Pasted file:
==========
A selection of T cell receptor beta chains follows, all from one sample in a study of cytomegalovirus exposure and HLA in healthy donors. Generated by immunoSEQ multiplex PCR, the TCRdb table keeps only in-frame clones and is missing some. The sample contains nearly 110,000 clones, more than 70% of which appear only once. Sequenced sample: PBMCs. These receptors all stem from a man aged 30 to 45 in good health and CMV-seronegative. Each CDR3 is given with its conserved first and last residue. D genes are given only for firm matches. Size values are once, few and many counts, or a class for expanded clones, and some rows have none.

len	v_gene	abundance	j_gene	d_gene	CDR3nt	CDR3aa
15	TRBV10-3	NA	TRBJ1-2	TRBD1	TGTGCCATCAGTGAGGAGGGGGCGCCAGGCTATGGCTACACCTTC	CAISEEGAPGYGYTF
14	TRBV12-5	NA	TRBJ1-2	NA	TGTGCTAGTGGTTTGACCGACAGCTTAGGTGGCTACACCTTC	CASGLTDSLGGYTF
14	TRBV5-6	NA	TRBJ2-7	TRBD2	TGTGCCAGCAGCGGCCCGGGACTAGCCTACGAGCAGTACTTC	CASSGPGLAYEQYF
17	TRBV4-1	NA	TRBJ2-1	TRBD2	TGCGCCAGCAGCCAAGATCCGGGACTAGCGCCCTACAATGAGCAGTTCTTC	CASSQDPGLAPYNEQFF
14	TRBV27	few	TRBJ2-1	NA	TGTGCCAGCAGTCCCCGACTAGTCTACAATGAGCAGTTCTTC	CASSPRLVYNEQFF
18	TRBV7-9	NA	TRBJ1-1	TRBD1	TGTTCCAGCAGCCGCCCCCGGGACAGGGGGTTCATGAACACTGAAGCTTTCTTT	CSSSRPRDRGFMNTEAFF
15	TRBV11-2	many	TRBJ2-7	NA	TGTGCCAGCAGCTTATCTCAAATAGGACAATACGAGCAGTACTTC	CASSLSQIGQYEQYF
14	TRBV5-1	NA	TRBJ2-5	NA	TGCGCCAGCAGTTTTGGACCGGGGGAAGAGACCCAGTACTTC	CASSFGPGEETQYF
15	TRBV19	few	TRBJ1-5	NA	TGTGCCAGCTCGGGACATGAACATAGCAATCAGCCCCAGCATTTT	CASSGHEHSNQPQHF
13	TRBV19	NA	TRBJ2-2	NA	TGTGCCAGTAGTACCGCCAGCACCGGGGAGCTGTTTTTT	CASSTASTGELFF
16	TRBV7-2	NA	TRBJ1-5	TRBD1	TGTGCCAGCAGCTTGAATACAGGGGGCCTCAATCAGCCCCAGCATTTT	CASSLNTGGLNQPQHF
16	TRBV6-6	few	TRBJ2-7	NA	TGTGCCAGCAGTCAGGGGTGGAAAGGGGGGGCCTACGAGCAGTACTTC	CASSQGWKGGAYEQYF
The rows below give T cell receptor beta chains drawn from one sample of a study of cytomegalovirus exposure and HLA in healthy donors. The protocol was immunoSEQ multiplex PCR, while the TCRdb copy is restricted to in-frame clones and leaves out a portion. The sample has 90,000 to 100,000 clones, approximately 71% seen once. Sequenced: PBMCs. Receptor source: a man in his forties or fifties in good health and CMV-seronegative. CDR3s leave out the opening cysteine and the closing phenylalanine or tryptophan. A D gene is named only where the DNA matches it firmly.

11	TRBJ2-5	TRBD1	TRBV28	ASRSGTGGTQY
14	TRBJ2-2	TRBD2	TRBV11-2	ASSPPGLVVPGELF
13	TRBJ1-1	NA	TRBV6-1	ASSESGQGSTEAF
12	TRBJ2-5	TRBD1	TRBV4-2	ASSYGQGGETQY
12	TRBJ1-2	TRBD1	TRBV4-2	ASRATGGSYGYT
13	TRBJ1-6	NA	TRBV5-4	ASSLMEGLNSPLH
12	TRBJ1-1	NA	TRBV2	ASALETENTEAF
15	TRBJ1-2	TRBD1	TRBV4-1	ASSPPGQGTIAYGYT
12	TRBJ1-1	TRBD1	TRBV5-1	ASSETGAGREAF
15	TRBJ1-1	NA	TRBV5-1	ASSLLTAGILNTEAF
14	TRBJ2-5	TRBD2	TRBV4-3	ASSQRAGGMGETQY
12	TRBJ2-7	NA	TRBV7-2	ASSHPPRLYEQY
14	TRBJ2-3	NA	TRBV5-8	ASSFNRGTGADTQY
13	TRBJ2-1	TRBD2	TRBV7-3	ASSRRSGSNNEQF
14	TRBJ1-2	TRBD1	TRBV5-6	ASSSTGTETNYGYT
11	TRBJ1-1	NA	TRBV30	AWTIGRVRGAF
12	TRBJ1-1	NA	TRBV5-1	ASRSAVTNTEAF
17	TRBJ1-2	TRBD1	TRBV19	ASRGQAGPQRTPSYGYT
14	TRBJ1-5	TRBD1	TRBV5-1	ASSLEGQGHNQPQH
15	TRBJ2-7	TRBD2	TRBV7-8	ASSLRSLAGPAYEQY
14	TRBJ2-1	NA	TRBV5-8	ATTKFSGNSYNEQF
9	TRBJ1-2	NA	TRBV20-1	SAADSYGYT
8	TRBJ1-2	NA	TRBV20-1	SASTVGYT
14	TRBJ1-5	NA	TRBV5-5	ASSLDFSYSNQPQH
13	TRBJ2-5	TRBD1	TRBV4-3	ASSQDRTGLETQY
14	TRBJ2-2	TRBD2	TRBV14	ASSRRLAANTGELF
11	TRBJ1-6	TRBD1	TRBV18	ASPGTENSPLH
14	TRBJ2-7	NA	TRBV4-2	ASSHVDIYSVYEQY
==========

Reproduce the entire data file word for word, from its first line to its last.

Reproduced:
A selection of T cell receptor beta chains follows, all from one sample in a study of cytomegalovirus exposure and HLA in healthy donors. Generated by immunoSEQ multiplex PCR, the TCRdb table keeps only in-frame clones and is missing some. The sample contains nearly 110,000 clones, more than 70% of which appear only once. Sequenced sample: PBMCs. These receptors all stem from a man aged 30 to 45 in good health and CMV-seronegative. Each CDR3 is given with its conserved first and last residue. D genes are given only for firm matches. Size values are once, few and many counts, or a class for expanded clones, and some rows have none.

len	v_gene	abundance	j_gene	d_gene	CDR3nt	CDR3aa
15	TRBV10-3	NA	TRBJ1-2	TRBD1	TGTGCCATCAGTGAGGAGGGGGCGCCAGGCTATGGCTACACCTTC	CAISEEGAPGYGYTF
14	TRBV12-5	NA	TRBJ1-2	NA	TGTGCTAGTGGTTTGACCGACAGCTTAGGTGGCTACACCTTC	CASGLTDSLGGYTF
14	TRBV5-6	NA	TRBJ2-7	TRBD2	TGTGCCAGCAGCGGCCCGGGACTAGCCTACGAGCAGTACTTC	CASSGPGLAYEQYF
17	TRBV4-1	NA	TRBJ2-1	TRBD2	TGCGCCAGCAGCCAAGATCCGGGACTAGCGCCCTACAATGAGCAGTTCTTC	CASSQDPGLAPYNEQFF
14	TRBV27	few	TRBJ2-1	NA	TGTGCCAGCAGTCCCCGACTAGTCTACAATGAGCAGTTCTTC	CASSPRLVYNEQFF
18	TRBV7-9	NA	TRBJ1-1	TRBD1	TGTTCCAGCAGCCGCCCCCGGGACAGGGGGTTCATGAACACTGAAGCTTTCTTT	CSSSRPRDRGFMNTEAFF
15	TRBV11-2	many	TRBJ2-7	NA	TGTGCCAGCAGCTTATCTCAAATAGGACAATACGAGCAGTACTTC	CASSLSQIGQYEQYF
14	TRBV5-1	NA	TRBJ2-5	NA	TGCGCCAGCAGTTTTGGACCGGGGGAAGAGACCCAGTACTTC	CASSFGPGEETQYF
15	TRBV19	few	TRBJ1-5	NA	TGTGCCAGCTCGGGACATGAACATAGCAATCAGCCCCAGCATTTT	CASSGHEHSNQPQHF
13	TRBV19	NA	TRBJ2-2	NA	TGTGCCAGTAGTACCGCCAGCACCGGGGAGCTGTTTTTT	CASSTASTGELFF
16	TRBV7-2	NA	TRBJ1-5	TRBD1	TGTGCCAGCAGCTTGAATACAGGGGGCCTCAATCAGCCCCAGCATTTT	CASSLNTGGLNQPQHF
16	TRBV6-6	few	TRBJ2-7	NA	TGTGCCAGCAGTCAGGGGTGGAAAGGGGGGGCCTACGAGCAGTACTTC	CASSQGWKGGAYEQYF
The rows below give T cell receptor beta chains drawn from one sample of a study of cytomegalovirus exposure and HLA in healthy donors. The protocol was immunoSEQ multiplex PCR, while the TCRdb copy is restricted to in-frame clones and leaves out a portion. The sample has 90,000 to 100,000 clones, approximately 71% seen once. Sequenced: PBMCs. Receptor source: a man in his forties or fifties in good health and CMV-seronegative. CDR3s leave out the opening cysteine and the closing phenylalanine or tryptophan. A D gene is named only where the DNA matches it firmly.

11	TRBJ2-5	TRBD1	TRBV28	ASRSGTGGTQY
14	TRBJ2-2	TRBD2	TRBV11-2	ASSPPGLVVPGELF
13	TRBJ1-1	NA	TRBV6-1	ASSESGQGSTEAF
12	TRBJ2-5	TRBD1	TRBV4-2	ASSYGQGGETQY
12	TRBJ1-2	TRBD1	TRBV4-2	ASRATGGSYGYT
13	TRBJ1-6	NA	TRBV5-4	ASSLMEGLNSPLH
12	TRBJ1-1	NA	TRBV2	ASALETENTEAF
15	TRBJ1-2	TRBD1	TRBV4-1	ASSPPGQGTIAYGYT
12	TRBJ1-1	TRBD1	TRBV5-1	ASSETGAGREAF
15	TRBJ1-1	NA	TRBV5-1	ASSLLTAGILNTEAF
14	TRBJ2-5	TRBD2	TRBV4-3	ASSQRAGGMGETQY
12	TRBJ2-7	NA	TRBV7-2	ASSHPPRLYEQY
14	TRBJ2-3	NA	TRBV5-8	ASSFNRGTGADTQY
13	TRBJ2-1	TRBD2	TRBV7-3	ASSRRSGSNNEQF
14	TRBJ1-2	TRBD1	TRBV5-6	ASSSTGTETNYGYT
11	TRBJ1-1	NA	TRBV30	AWTIGRVRGAF
12	TRBJ1-1	NA	TRBV5-1	ASRSAVTNTEAF
17	TRBJ1-2	TRBD1	TRBV19	ASRGQAGPQRTPSYGYT
14	TRBJ1-5	TRBD1	TRBV5-1	ASSLEGQGHNQPQH
15	TRBJ2-7	TRBD2	TRBV7-8	ASSLRSLAGPAYEQY
14	TRBJ2-1	NA	TRBV5-8	ATTKFSGNSYNEQF
9	TRBJ1-2	NA	TRBV20-1	SAADSYGYT
8	TRBJ1-2	NA	TRBV20-1	SASTVGYT
14	TRBJ1-5	NA	TRBV5-5	ASSLDFSYSNQPQH
13	TRBJ2-5	TRBD1	TRBV4-3	ASSQDRTGLETQY
14	TRBJ2-2	TRBD2	TRBV14	ASSRRLAANTGELF
11	TRBJ1-6	TRBD1	TRBV18	ASPGTENSPLH
14	TRBJ2-7	NA	TRBV4-2	ASSHVDIYSVYEQY